The Phyllis Schlafly Report
By John and Andy Schlafly
Many groups and countries are lining up for new handouts by Congress, now that it is functioning again with a new Speaker. Among those with their hats in their hands for billions of dollars is the green energy industry of windmills and battery-powered cars.
Fortunately, newly inducted House Speaker Mike Johnson (R-LA) is fully supported by conservative lawmakers in the House who want separate votes on spending-neutral bills. First out of the gate is a $14.3 billion aid package to Israel that is funded by repealing part of Biden’s $80 billion IRS expansion.
On Monday, Biden’s Treasury Department announced that it will borrow the most ever for a fourth quarter: $776 billion. The multi-billion-dollar cost of the Leftist green agenda is not something we can afford to ignore anymore.
Ask Ford Motor Company. Since last Thursday afternoon, Ford’s stock has fallen by 14% in three business days on news of its losing a more-than-expected $1.33 billion in its electric vehicle (EV) unit for the third quarter, which translates into an average loss of $36,000 on every EV it sold.
Once a preeminent American corporation, Ford’s value has fallen to only $38 billion in market capitalization, and it cannot survive annual losses of $5 billion on EVs. A sharp increase in costs for raw materials needed by the batteries in EVs has cast doubt on if and when electric cars would ever be profitable to sell, despite mandates by Biden and California Gov. Gavin Newsom.
As found by a new study released by the Texas Public Policy Foundation, “the average EV accrues $48,698 in subsidies and $4,569 in extra charging and electricity costs over a 10-year period, for a total cost of $53,267.” When converted into an equivalent subsidy per gallon of gasoline, it’s as though the government paid an extra $16.12 per gallon for a conventional internal combustion engine vehicle.
Hertz took a hit in its latest earnings report due to unexpected losses from operating the largest EV fleet in the rental car industry. Hertz announced a pause in its acquisition of more EVs.
Another green energy money pit is the wasteful spending on wind power, as illustrated by the often-idle giant wind turbines visible from many highways. Despite decades of effort and billions of dollars in spending, wind power is still unable to pay for itself.
Record cold temperatures across the United States this Halloween include October snow showers in eight midwestern states. The 20 and 30-degree drops in temperature being felt from Dallas to the East Coast require affordable energy or else there will be another jolt to inflation.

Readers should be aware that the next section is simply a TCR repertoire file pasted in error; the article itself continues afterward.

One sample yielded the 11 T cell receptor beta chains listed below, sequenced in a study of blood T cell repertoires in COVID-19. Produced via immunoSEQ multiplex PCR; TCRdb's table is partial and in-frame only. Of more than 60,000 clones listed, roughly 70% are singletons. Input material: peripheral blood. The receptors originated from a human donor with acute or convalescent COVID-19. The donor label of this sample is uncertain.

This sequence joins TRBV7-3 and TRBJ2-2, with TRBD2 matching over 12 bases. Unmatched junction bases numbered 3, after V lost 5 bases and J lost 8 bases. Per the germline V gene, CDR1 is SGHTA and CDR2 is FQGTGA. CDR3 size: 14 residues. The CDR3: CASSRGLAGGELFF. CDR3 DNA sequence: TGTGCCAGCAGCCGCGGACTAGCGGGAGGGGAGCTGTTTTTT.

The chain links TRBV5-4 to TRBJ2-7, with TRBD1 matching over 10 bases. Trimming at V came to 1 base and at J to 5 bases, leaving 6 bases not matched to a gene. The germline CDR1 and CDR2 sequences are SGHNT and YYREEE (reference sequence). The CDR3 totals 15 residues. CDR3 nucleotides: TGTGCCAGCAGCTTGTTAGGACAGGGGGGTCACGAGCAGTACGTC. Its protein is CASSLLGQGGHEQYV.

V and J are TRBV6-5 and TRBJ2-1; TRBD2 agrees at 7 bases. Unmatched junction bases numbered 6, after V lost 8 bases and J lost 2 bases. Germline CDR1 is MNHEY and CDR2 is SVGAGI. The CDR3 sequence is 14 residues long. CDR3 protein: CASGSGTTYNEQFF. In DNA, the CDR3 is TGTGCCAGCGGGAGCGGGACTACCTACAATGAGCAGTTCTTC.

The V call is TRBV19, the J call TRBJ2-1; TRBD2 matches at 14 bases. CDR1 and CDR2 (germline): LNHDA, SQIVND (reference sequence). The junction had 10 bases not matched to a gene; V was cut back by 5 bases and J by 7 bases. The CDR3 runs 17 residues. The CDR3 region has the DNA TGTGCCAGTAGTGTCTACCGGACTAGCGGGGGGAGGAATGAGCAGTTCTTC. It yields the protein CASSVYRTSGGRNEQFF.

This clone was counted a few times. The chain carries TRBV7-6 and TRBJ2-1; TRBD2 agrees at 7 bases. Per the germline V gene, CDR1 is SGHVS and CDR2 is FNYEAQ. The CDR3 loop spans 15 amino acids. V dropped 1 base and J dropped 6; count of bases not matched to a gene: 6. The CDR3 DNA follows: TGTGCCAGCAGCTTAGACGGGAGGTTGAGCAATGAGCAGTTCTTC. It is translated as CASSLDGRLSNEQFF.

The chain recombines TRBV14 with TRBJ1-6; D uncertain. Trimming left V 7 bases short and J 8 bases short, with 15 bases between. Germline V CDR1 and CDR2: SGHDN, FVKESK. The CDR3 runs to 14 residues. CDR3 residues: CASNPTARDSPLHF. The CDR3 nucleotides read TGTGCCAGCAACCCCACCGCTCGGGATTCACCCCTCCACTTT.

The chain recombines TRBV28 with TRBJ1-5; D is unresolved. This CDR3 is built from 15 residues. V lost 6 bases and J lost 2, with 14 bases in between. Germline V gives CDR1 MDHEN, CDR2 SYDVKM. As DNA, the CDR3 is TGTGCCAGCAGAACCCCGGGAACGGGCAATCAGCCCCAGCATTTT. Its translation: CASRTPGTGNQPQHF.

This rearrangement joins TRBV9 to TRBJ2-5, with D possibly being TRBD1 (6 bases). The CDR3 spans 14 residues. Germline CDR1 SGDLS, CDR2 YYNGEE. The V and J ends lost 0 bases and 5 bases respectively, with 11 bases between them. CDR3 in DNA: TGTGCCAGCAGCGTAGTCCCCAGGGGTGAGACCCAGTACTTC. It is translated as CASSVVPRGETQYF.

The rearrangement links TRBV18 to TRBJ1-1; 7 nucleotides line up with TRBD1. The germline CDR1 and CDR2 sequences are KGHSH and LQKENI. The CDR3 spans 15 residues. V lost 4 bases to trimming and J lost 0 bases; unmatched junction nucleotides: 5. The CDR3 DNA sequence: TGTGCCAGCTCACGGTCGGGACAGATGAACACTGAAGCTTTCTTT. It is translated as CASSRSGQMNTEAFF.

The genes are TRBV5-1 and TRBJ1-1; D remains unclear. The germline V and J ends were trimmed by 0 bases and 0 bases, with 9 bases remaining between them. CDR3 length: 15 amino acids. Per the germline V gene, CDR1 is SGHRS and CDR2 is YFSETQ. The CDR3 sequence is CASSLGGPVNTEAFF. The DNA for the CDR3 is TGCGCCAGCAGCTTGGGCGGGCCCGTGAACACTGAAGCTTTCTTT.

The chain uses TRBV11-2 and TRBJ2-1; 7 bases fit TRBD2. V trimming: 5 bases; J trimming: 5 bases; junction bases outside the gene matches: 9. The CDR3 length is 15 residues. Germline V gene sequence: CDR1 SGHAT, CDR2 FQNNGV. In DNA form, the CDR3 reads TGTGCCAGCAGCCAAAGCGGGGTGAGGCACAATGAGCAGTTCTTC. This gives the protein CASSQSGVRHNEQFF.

In August 2000, General Electric was the most valuable company in the world, having a market capitalization of $601 billion. Today, as it loses $1 billion annually on its offshore wind farms that blight the ocean view for many Americans, the value of the company founded by Thomas Edison has fallen by more than 80%, to just $116 billion.
Wind turbines fail to produce power when it’s needed most, such as on very hot or very cold days, and their maintenance expenses are exorbitant. The inconsistent supply of energy from wind turbines causes spikes that harm the energy grid.
Rising interest rates have laid bare the billions of dollars in operating losses generated by the noisy and ugly windmills. Since low-interest loans are no longer available, green energy companies will be forced to seek billions more in subsidies from the federal government to offset mounting losses.
As the funding of the federal government expires on November 17, the liberal wastefulness of green energy will be one of many senseless entitlements seeking new handouts in the next fiscal year. “Government is too invested to let these companies go bust, and taxpayers will be charged for the repair job,” the Wall Street Journal warned last weekend.
The real federal deficit has doubled from $1 trillion (not just billion) to $2 trillion in merely one year, while Biden demands another $100 billion to spend on no-win foreign wars. House Speaker Johnson wisely separates a vote on emergency aid to Israel from a vote on the much larger spending package demanded by Zelensky in Ukraine with the support of Sen. Mitch McConnell (R-KY) despite rising conservative opposition.
A financial collapse, typically unpredictable in its timing, becomes increasingly likely under the weight of this crushing debt. Ending subsidies for green energy and foreign wars is a great place to start to save our economy.
Due to inflation caused by the wasteful government spending, the interest costs alone on the mountain of debt run up by Biden will soon exceed our total spending on our national defense. With a new Speaker, conservatives in the House have a golden opportunity to realign our nation’s priorities.
John and Andy Schlafly are sons of Phyllis Schlafly (1924-2016) and lead the continuing Phyllis Schlafly Eagles organizations with writing and policy work.